Just over a month after more than 150 people were killed and nearly 200 injured when Indore-Patna Express jumped off tracks near Kanpur, another train accident took place in central Uttar Pradesh today. Fifteen bogies of Sealdah-Ajmer Express derailed near Rura in Kanpur injuring over 40.
The train was crossing a canal when the coaches toppled off the old bridge. Most of the passengers were asleep but luckily the slow speed of the train prevented casualties.
Soon after the accident, the Railway Ministry did what it does after every such incident - "ordered a probe to ascertain the cause". What happens to reports of such probes is anybody's guess. While the number of files of such inquiries keep on increasing, the big question is why the Indian Railways, the third largest rail network in the world after US and China, has been struggling to improve its passenger safety record?
According to NCRB data, 28,360 train accidents took place in 2014. What's plaguing the Indian Railways?
The concerned authorities are going full speed to visualise PM Modi's ambitious scheme of running bullet trains in India. India and Japan have already agreed on a fully-elevated bullet train corridor between Mumbai and Ahmedabad. The project would cost nearly Rs 10,000 crore.
Every Rail Budget, we see a long list of new trains being announced, keeping in view the 'sentiments' of the ruling party's vote bank. Sadly, passenger safety and security is last on priority.
Country's rail infrastructure has failed to keep pace with the rate at which both passenger and freight traffic has increased substantially over the years. Be it the tracks or signalling system, the basic rail infrastructure in India is still what the Britishers left for us. Upgradation of signalling system, installing of anti-collision device in trains is something we have been hearing in every rail budget speech.
In 1998, Justice HR Khanna committee had suggested some wide ranging steps regarding rail safety. Most of the recommendations of Khanna committee were approved by Indian Railways - on paper it seems.
One of the most important recommendations of the committee was to make all accident inquiry reports public. Railways is yet to put a stamp of approval on it.
WHAT SHOULD INDIAN RAILWAYS DO?
How to enhance revenue? The puzzle is Indian Railways' achilles heel. After several attempts at increasing revenue from passenger traffic railways it yet to figure out how to go about it. The latest attempt called - dynamic fare system - failed miserably.
The focus should be on increasing revenue from freight traffic, which has always been Indian Railways' backbone. According to a data, railways operate more than 7,421 freight trains carrying 3 million tonnes goods every day. Increasing the speed of slow moving goods train can also provide the much needed impetus to revenue generation. More locomotives per freight train will solve the issue. Also, remote controlled locomotive technology could be an answer to several issues as far as freight train operations are concerned.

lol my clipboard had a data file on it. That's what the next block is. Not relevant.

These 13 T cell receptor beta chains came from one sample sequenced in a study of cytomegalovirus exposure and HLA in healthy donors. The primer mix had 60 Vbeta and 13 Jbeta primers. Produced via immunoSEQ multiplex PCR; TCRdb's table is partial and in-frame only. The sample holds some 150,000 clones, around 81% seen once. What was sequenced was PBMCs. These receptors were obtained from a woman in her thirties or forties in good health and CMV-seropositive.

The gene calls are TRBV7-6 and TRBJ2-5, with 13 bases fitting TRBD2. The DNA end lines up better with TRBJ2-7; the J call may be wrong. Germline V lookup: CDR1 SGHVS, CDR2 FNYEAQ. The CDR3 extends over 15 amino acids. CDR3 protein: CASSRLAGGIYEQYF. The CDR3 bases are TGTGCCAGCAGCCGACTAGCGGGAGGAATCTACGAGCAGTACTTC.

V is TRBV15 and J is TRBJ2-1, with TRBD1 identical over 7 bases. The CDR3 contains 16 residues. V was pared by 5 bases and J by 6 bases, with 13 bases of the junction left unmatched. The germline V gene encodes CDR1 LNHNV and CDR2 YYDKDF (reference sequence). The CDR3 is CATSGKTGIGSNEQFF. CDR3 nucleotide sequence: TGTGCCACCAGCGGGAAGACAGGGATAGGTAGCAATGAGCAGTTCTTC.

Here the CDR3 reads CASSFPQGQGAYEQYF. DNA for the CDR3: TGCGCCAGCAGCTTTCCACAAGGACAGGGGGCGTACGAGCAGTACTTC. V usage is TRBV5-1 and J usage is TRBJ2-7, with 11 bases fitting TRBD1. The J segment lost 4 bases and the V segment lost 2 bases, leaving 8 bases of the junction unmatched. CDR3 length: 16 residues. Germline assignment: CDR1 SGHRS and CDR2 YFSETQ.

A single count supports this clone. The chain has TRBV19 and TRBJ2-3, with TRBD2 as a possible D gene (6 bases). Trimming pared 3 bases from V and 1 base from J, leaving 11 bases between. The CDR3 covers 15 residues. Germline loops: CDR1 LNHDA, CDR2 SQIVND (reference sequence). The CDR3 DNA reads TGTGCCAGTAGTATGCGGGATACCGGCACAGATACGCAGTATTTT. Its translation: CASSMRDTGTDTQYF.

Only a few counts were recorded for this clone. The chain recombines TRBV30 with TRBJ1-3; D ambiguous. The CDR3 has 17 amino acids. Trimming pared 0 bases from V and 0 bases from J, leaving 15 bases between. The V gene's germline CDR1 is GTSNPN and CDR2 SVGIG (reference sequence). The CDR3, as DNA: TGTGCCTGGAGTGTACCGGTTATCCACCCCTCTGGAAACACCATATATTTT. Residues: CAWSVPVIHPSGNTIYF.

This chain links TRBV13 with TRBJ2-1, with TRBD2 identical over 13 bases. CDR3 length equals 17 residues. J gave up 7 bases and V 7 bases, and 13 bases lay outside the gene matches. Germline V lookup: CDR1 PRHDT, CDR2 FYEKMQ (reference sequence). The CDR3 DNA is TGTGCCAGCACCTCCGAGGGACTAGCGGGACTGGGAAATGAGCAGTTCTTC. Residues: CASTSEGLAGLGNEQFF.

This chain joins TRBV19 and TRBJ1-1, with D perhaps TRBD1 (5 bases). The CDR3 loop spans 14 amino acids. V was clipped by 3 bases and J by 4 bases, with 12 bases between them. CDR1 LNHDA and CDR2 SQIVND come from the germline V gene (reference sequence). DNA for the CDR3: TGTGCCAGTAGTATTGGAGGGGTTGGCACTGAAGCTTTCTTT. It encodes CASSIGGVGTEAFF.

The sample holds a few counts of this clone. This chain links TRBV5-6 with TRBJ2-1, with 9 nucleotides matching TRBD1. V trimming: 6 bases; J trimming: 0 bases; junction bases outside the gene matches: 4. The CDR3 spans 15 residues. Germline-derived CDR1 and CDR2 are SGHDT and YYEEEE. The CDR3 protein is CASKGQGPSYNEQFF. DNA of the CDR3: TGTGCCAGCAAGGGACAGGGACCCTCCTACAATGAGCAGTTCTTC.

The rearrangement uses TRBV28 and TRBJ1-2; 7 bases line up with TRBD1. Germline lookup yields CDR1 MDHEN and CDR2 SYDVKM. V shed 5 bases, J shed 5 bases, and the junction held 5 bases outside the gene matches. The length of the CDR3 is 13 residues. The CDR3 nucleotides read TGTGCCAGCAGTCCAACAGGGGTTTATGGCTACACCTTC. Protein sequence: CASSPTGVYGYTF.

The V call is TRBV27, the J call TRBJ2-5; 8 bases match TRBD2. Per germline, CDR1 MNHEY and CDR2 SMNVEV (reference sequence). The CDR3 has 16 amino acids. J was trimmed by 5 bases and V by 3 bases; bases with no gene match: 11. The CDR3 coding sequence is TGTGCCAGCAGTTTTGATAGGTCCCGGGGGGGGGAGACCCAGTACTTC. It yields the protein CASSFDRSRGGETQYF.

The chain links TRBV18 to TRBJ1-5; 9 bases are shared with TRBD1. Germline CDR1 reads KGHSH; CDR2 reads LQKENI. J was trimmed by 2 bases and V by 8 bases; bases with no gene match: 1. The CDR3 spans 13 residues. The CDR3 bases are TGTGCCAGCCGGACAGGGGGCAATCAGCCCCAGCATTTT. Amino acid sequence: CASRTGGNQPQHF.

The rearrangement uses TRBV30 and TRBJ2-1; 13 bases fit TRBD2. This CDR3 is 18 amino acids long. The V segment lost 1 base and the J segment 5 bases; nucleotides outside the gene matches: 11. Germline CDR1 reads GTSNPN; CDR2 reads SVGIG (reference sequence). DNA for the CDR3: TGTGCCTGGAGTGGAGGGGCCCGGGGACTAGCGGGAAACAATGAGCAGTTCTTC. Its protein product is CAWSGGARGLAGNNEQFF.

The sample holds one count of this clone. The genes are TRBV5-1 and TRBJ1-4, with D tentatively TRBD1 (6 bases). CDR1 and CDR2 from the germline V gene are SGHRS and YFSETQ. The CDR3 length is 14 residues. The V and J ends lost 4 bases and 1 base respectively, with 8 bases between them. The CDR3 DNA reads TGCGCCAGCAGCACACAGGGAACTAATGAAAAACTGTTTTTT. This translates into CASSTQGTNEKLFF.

Similarly, increasing speed limit of passenger trains will not only reduce the total travelling time but also improve the overall schedule. Every winter, trains running indefinitely late due to fog has become a norm. Yet, nothing has improved. Countries like Switzerland, Japan, China can provide answer to railways' fog issue. At present only a limited number of trains have been fitted with technology to operate in foggy conditions.
Indian Railways is indeed battling countless issues but it also certainly needs to address the right issue at the right time. It will need a herculean effort to resurrect things in railways, the lifeline of country's transport system, and things will start to improve only if it addresses the root cause - lackadaisical approach.
RECENT TRAIN ACCIDENTS IN INDIA
November 20, 2016: Nearly 150 people died in one of the worst rail tragedies when 14 coaches of the Indore-Patna Express derailed near Pukhrayan station, 60 km from Kanpur, in Uttar Pradesh.
August 4, 2015: As many as 25 were killed and 25 injured when bogies of Kamayani Express between Mumbai and Varanasi derailed and fell into Machak river between Khirkiya and Bhirangi stations in Harda district of Madhya Pradesh.
March 20, 2015: At least 39 passengers were killed and 150 injured when Dehradun-Varanasi Janata Express derailed in Uttar Pradesh's Rae Bareli.
May 4, 2014: Diva Junction-Sawantvadi passenger train derailed between Nagothane and Roha stations in Raigad district of Maharashtra, leaving 20 dead and 100 injured.
May 26, 2014: At least 25 killed and over 50 others injured as Gorakhpur-bound Gorakhdham Express rams into a stationary goods train near Khalilabad station in Sant Kabir Nagar district of Uttar Pradesh.